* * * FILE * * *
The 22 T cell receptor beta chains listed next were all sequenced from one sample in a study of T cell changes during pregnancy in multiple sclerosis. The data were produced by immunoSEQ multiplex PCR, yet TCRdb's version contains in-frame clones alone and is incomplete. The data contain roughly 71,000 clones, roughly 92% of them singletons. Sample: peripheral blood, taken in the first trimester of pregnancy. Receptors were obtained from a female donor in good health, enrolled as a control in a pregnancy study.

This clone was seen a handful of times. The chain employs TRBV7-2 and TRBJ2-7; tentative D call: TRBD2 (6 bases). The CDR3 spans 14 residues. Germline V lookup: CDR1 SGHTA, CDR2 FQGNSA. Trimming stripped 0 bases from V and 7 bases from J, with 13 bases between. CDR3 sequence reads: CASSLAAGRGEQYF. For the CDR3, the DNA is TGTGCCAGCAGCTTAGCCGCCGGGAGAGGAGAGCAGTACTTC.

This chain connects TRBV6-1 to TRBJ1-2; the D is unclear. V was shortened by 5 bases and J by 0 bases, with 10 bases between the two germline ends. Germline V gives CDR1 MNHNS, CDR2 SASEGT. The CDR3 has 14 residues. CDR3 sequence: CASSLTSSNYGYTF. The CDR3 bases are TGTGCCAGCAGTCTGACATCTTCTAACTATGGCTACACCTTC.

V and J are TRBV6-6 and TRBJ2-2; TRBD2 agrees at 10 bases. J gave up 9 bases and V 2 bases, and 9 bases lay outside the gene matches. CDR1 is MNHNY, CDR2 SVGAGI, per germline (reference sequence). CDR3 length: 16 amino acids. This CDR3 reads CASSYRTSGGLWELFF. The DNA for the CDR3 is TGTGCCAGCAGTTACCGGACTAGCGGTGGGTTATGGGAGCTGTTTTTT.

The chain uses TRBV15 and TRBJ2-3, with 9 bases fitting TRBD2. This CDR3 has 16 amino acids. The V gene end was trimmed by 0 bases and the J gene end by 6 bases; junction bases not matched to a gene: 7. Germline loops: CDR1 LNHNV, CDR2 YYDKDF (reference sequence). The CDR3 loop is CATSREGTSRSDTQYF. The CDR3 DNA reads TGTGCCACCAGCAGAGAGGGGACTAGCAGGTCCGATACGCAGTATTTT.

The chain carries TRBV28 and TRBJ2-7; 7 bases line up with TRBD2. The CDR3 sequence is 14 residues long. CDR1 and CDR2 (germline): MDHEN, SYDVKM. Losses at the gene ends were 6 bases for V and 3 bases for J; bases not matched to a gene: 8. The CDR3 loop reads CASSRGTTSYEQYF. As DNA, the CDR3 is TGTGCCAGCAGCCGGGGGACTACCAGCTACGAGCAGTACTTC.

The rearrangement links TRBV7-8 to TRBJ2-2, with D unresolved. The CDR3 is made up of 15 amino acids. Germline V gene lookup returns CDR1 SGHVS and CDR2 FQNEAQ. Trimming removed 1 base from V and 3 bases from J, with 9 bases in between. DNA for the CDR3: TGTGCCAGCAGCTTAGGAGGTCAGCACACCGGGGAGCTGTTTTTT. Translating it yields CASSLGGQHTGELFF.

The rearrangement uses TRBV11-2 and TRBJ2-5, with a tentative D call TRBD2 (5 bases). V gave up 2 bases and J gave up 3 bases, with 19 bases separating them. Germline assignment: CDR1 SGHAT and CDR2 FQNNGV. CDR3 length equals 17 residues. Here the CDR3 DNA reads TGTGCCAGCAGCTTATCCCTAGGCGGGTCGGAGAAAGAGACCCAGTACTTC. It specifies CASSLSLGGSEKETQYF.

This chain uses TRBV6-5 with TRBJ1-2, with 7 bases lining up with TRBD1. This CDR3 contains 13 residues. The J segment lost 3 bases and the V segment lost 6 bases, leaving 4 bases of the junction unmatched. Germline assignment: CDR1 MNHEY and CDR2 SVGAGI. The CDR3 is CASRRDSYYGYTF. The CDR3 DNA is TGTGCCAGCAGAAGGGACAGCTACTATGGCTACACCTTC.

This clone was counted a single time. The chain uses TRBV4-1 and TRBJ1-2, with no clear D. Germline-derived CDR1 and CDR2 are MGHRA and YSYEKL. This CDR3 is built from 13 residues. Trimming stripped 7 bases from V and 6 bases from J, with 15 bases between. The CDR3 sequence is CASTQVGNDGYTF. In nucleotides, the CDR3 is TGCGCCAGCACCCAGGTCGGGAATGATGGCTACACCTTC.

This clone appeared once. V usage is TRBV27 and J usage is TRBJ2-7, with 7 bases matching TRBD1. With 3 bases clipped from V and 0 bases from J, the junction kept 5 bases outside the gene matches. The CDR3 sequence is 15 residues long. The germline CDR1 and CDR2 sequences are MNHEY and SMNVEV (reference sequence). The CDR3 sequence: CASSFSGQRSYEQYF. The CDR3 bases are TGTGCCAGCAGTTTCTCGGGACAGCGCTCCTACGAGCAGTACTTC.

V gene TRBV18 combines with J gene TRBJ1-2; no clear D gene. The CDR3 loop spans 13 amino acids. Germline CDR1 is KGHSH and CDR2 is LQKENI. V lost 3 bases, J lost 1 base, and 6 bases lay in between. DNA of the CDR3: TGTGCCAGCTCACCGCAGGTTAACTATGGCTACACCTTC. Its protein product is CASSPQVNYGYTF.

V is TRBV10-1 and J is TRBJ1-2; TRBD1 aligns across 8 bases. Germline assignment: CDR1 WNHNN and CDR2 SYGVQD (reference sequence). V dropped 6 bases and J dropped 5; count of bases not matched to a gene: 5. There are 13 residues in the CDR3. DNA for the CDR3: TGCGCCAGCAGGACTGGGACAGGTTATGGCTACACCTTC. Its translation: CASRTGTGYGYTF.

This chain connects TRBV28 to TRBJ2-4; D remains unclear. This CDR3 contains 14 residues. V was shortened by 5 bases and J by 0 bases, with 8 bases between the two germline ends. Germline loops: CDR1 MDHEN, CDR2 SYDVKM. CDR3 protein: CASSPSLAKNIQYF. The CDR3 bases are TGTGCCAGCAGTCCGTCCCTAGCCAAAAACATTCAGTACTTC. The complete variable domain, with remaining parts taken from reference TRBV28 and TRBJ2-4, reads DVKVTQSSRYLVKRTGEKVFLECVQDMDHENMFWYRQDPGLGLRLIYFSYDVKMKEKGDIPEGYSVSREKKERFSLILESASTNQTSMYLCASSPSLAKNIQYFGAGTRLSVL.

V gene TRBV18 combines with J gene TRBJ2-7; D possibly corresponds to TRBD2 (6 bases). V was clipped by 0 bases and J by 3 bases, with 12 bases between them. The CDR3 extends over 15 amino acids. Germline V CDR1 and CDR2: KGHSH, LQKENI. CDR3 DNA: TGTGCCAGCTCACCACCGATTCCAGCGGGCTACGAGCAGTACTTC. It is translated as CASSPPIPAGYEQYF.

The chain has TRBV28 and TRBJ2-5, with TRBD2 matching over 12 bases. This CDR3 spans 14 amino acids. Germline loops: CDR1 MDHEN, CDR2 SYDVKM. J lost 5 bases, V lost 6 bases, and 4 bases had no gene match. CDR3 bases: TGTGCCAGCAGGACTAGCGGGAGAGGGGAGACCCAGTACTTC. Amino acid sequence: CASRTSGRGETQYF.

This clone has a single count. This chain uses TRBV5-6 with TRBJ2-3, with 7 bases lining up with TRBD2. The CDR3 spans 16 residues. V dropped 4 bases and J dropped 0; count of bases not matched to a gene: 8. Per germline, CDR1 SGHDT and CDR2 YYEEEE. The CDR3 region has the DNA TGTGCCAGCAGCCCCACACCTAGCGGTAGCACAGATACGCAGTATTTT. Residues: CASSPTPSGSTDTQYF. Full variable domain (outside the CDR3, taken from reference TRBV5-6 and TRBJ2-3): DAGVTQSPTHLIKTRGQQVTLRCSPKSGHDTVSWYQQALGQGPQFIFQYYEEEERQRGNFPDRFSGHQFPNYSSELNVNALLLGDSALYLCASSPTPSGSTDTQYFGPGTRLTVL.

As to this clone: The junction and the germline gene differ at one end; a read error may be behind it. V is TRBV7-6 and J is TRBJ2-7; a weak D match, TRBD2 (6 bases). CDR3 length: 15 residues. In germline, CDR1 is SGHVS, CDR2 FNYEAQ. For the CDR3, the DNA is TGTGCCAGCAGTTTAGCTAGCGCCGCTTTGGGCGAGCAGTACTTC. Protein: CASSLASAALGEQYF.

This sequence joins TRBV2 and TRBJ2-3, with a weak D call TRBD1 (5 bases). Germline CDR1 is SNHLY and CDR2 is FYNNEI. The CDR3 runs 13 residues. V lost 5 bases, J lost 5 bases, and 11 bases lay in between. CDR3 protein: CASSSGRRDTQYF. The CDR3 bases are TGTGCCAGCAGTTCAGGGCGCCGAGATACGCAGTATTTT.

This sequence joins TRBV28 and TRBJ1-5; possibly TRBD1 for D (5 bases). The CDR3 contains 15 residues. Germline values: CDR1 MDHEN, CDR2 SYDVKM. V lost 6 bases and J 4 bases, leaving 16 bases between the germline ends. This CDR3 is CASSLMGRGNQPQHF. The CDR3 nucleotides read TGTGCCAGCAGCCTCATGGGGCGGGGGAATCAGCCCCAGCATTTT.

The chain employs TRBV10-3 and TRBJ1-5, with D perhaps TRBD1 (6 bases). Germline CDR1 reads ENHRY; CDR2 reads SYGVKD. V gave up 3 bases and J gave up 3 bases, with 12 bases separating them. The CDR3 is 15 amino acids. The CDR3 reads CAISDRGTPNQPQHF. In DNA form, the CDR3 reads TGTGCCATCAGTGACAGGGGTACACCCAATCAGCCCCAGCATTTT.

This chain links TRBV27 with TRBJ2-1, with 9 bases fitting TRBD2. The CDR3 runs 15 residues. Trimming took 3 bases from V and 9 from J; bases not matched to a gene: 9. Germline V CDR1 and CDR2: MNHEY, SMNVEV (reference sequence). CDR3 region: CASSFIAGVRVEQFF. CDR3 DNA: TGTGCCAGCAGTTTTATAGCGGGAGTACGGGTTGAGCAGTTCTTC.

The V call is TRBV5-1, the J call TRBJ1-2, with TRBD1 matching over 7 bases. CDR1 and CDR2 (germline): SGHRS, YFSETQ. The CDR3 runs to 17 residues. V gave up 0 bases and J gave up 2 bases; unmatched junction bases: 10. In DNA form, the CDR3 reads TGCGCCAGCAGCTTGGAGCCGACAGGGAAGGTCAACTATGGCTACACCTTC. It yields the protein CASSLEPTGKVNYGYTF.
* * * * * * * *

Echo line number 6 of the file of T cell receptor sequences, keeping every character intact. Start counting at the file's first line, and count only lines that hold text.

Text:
The chain carries TRBV28 and TRBJ2-7; 7 bases line up with TRBD2. The CDR3 sequence is 14 residues long. CDR1 and CDR2 (germline): MDHEN, SYDVKM. Losses at the gene ends were 6 bases for V and 3 bases for J; bases not matched to a gene: 8. The CDR3 loop reads CASSRGTTSYEQYF. As DNA, the CDR3 is TGTGCCAGCAGCCGGGGGACTACCAGCTACGAGCAGTACTTC.